Podgorica, the capital city of Montenegro, would be our destination at the end of the day, but before heading that way we detoured over to Lake Skadar National Park. Specifically, to see the beautiful horseshoe bend of Rijeka Crnojevića, the river of Crnojevića, from the Pavlova Strana Viewpoint which from Mount Lovcen is accessed by turning onto a dirt road off the M2.3. (Why the decimal point, really? There’s no 2.1 or 2.9 road that I can see on the map, but I digress.) This was a narrow track that had us wondering if we made the right decision. Our logic seriously questioned again when we reached a stalemate with an oncoming car traveling uphill. The road was so tight I was hesitant to reverse, fearing scraping the car paint and the other driver refused to budge. Somehow the locals know if you are not from around those parts! I blinked first and cautiously backed up until the road was barely wide enough for two cars to squeeze by. Continuing to descend toward the lake, several of the switchback curves were so tight they required 3 point turns to maneuver around the corner. Our persistence though was eventually rewarded with a great view of the river.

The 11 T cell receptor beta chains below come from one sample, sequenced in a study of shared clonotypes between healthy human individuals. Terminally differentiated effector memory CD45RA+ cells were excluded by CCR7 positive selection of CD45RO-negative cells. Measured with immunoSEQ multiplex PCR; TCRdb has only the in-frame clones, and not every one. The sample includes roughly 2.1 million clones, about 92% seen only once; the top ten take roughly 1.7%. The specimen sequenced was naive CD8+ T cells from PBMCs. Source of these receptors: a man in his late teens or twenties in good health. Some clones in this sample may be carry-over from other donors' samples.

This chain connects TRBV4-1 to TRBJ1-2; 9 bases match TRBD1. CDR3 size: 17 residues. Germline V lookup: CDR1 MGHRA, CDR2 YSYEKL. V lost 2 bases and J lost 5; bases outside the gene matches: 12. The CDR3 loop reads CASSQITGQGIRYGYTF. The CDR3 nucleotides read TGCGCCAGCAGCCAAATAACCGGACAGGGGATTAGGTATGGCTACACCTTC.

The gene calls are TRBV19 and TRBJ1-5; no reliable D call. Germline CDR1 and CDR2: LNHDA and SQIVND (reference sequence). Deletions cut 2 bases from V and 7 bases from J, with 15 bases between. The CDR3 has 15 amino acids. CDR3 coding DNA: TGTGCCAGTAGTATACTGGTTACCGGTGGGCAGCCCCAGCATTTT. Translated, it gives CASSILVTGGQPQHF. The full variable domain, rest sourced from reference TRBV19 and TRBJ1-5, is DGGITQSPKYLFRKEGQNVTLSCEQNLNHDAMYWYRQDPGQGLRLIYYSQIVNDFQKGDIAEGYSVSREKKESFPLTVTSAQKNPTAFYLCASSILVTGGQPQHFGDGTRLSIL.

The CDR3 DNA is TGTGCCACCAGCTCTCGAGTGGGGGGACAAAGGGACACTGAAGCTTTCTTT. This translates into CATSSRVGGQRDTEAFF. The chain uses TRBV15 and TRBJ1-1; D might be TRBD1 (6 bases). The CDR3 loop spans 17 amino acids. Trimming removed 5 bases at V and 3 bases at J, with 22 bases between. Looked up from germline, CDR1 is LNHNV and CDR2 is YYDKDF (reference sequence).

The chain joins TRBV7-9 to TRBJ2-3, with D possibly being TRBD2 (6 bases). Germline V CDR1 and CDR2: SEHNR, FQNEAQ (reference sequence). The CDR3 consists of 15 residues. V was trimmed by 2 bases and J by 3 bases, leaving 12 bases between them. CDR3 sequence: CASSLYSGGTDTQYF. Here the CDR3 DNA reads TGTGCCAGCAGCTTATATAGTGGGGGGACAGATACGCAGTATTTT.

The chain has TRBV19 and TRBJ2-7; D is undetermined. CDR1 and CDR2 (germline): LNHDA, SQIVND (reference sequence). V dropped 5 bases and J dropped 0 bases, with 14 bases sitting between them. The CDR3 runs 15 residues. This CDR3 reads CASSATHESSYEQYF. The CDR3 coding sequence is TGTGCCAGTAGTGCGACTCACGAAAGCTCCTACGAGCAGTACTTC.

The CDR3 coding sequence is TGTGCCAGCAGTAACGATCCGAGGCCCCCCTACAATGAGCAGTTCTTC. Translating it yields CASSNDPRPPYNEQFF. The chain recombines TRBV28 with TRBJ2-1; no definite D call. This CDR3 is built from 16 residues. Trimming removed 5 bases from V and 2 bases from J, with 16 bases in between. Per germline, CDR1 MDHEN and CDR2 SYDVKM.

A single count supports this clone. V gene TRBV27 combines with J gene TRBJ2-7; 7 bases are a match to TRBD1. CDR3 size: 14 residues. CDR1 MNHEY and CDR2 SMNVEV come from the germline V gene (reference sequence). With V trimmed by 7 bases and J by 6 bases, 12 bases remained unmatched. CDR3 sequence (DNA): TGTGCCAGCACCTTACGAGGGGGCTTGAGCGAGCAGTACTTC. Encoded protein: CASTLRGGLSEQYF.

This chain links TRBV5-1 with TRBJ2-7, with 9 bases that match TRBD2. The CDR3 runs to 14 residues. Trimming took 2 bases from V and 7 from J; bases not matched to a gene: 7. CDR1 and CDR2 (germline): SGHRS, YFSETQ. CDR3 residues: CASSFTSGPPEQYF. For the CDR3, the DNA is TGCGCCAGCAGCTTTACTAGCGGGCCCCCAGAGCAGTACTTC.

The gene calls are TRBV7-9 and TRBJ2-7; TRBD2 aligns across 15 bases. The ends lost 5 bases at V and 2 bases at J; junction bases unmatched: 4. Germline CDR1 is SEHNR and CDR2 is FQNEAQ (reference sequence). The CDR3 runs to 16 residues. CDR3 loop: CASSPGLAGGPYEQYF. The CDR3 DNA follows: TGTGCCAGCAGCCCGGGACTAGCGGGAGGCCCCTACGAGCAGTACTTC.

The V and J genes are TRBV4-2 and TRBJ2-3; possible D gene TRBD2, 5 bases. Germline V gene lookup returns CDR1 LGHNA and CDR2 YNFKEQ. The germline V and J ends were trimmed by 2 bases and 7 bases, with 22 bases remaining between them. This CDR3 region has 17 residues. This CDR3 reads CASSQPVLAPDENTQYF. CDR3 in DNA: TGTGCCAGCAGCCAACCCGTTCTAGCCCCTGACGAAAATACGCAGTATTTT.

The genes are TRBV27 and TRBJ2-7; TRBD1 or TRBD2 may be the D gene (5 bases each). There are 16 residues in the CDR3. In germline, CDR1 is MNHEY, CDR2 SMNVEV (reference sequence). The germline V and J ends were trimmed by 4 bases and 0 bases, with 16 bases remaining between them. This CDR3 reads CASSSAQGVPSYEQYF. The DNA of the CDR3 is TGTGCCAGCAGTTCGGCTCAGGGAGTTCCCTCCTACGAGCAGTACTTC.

Relieved to hit a larger paved road, we continued towards the small village of Crnojevića. The weather was brilliant, and we spontaneously decided to opt for a short boat tour along the river. It was mid-week and near the end of the season, and we were pleased that we had the boat all to ourselves.
It was a relaxing reprieve, silently traveling upon the water, passing under old stone bridges and watching the birds and swans along the water’s edge. Next to the boat launch, Restaurant Mostina offered shaded outdoor dining and a beautiful view of the river. We lingered as long as time allowed, wanting to reach Podgorica well before dark. Fortunately, it was only forty minutes away.